Greater increase in brightness than expected
The evaluations showed that the nocturnal scattered light has increased dramatically in the last ten years: In Europe, the diffuse sky brightness at night has increased by around 6.5 percent per year, in North America it is as much as 10.4 percent. The global average is around 9.6 percent annually. "This means that over the course of an 18-year childhood, the night sky brightens by a factor of four," explain Kyba and his colleagues. "If development continues in this way, a child born in a place with 250 visible stars will only be able to see 100 stars there by the time they are 18." Light pollution seen from the ground has increased significantly more than satellite data suggested. Because they had only determined an increase in brightness of around two percent.
The scientists suspect that the difference between human observation and satellite measurements is due to several factors. One is the direction of propagation of the scattered light: "Satellites are most sensitive to light that is directed upwards towards the sky," explains Kyba. "But it's horizontally emitted light that accounts for most of the sky's glow. So if advertisements and streetlights become more frequent, bigger or brighter, they could have a big impact without being adequately reflected in the satellite imagery.” A second factor is the switch from sodium vapor lamps to LEDs in street lighting. "Because human eyes are more sensitive to short-wavelength light at night, LEDs have a major impact on our perception of sky brightness," says Kyba. "Therefore, this could also be a reason for the discrepancy between satellite measurements and the Globe at Night observations."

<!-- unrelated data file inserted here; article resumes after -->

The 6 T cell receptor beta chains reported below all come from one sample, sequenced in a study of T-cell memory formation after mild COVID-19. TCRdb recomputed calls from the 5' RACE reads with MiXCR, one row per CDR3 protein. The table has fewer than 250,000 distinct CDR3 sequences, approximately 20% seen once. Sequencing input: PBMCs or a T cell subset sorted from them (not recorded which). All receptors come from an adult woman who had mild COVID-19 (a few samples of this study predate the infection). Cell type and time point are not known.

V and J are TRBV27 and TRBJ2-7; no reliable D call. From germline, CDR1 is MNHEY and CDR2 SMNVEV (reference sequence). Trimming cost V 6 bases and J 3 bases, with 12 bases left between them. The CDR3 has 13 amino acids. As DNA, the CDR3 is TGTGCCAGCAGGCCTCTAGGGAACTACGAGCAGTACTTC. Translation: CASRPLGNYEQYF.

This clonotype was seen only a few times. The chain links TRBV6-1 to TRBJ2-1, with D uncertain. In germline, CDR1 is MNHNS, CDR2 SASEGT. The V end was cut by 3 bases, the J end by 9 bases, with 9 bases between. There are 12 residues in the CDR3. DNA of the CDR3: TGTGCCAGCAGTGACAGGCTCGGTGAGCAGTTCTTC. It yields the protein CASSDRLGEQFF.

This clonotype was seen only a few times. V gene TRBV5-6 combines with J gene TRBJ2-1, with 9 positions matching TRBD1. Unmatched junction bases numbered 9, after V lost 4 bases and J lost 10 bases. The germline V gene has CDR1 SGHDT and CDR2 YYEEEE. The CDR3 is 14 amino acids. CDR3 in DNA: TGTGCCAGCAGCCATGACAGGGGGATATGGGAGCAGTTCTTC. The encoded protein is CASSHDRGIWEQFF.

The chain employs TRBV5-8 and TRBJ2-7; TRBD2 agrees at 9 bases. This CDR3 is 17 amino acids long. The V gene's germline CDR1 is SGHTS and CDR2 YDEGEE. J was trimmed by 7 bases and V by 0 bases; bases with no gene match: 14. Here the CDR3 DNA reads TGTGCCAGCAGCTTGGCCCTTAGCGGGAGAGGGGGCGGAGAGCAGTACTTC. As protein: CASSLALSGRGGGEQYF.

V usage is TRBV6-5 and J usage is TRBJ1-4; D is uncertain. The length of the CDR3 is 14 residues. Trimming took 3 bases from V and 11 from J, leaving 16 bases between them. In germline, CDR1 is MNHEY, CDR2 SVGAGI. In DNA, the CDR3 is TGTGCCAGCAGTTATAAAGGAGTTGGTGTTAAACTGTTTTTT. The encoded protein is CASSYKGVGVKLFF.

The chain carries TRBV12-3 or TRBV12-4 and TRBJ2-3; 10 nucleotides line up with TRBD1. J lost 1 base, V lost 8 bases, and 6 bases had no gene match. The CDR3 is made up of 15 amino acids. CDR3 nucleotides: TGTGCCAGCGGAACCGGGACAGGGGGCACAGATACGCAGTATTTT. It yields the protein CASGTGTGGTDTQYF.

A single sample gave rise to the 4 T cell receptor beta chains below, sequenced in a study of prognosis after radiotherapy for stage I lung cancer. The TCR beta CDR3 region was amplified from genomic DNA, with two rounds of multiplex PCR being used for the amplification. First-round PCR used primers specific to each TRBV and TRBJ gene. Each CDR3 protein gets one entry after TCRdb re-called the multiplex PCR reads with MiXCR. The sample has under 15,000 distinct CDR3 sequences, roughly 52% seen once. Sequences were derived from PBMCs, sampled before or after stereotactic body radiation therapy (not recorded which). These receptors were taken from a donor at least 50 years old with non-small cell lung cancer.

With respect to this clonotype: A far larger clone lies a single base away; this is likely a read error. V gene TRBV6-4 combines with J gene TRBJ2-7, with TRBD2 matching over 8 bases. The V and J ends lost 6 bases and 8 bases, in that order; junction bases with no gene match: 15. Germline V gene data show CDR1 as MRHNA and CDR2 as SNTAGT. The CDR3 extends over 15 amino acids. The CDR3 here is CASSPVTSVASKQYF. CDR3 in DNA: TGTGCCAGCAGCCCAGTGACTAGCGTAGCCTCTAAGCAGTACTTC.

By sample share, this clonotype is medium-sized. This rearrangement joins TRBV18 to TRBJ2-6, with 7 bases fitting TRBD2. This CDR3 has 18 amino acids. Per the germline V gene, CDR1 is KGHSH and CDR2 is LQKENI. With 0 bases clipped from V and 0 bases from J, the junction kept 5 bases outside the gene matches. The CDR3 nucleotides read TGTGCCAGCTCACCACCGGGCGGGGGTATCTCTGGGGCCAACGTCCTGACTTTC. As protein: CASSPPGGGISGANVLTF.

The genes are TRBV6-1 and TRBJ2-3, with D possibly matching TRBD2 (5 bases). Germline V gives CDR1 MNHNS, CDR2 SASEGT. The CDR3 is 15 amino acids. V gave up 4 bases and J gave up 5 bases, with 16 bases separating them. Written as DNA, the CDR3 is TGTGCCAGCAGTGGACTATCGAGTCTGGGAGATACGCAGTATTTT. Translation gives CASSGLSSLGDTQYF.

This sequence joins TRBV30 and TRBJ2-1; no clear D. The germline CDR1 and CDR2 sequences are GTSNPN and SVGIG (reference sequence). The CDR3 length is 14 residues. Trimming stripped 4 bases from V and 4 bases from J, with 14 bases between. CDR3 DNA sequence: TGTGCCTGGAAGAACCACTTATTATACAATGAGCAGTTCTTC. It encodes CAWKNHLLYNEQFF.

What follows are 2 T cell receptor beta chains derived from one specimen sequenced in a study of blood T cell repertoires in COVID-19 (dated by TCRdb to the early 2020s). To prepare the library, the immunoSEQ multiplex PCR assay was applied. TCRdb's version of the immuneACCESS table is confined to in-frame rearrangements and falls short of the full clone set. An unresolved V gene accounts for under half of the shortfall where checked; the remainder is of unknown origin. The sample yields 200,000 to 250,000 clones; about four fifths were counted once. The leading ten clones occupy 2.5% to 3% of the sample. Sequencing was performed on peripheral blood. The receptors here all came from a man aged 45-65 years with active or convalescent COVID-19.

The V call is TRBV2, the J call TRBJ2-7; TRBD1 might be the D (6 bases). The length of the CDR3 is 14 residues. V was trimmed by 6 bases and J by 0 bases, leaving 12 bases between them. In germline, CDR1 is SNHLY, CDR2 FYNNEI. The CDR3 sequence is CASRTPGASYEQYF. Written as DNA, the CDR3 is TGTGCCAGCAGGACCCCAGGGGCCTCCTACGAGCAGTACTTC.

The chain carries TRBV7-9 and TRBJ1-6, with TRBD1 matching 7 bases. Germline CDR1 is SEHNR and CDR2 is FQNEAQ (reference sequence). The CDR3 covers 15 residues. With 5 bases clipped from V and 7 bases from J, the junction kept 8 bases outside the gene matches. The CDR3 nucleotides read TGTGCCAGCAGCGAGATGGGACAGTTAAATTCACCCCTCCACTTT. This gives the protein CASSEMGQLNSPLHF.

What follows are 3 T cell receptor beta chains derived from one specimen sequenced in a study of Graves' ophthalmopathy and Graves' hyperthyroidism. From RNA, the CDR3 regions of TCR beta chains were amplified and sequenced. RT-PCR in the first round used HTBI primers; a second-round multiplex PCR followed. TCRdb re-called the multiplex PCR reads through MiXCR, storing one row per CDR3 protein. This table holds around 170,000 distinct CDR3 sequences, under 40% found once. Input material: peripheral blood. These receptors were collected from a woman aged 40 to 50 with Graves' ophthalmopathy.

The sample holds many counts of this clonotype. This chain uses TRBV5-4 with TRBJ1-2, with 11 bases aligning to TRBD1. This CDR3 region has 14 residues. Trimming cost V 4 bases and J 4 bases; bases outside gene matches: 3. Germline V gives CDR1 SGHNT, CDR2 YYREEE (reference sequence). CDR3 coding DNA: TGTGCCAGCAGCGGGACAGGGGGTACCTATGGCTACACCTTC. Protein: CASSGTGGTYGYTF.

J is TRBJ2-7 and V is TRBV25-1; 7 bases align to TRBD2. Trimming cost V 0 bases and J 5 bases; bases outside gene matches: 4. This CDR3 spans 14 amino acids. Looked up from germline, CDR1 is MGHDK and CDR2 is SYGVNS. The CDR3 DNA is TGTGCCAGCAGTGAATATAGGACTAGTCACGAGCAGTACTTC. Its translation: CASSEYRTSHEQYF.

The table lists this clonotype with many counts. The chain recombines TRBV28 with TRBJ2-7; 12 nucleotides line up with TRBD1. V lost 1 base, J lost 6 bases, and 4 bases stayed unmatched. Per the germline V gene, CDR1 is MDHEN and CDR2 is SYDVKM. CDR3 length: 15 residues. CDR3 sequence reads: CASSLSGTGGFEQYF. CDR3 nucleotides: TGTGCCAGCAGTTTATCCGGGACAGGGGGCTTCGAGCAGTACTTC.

The research team draws two main conclusions from their results: On the one hand, light pollution in the night sky has continued to deteriorate rapidly despite – or perhaps because of – the switch to LEDs. "On the other hand, we were able to demonstrate that the Citizen Science data represent an important addition to the previous measurement methods," says Kyba. However, the “Globe at Night” project still contains too little data from other regions of the world and above all from poorer countries. "If we had broader participation, we could identify trends for other continents and possibly even for individual states and cities," says co-author Constance Walker of the National Optical-Infrared Astronomy Research Laboratory in Arizona. "The project isn't finished yet, so be sure to check it out tonight and tell us what you see!"
Source: Christopher Kyba (German Research Center for Geosciences Potsdam (GFZ), Ruhr University Bochum) et al., Science, doi: 10.1126/science.abq7781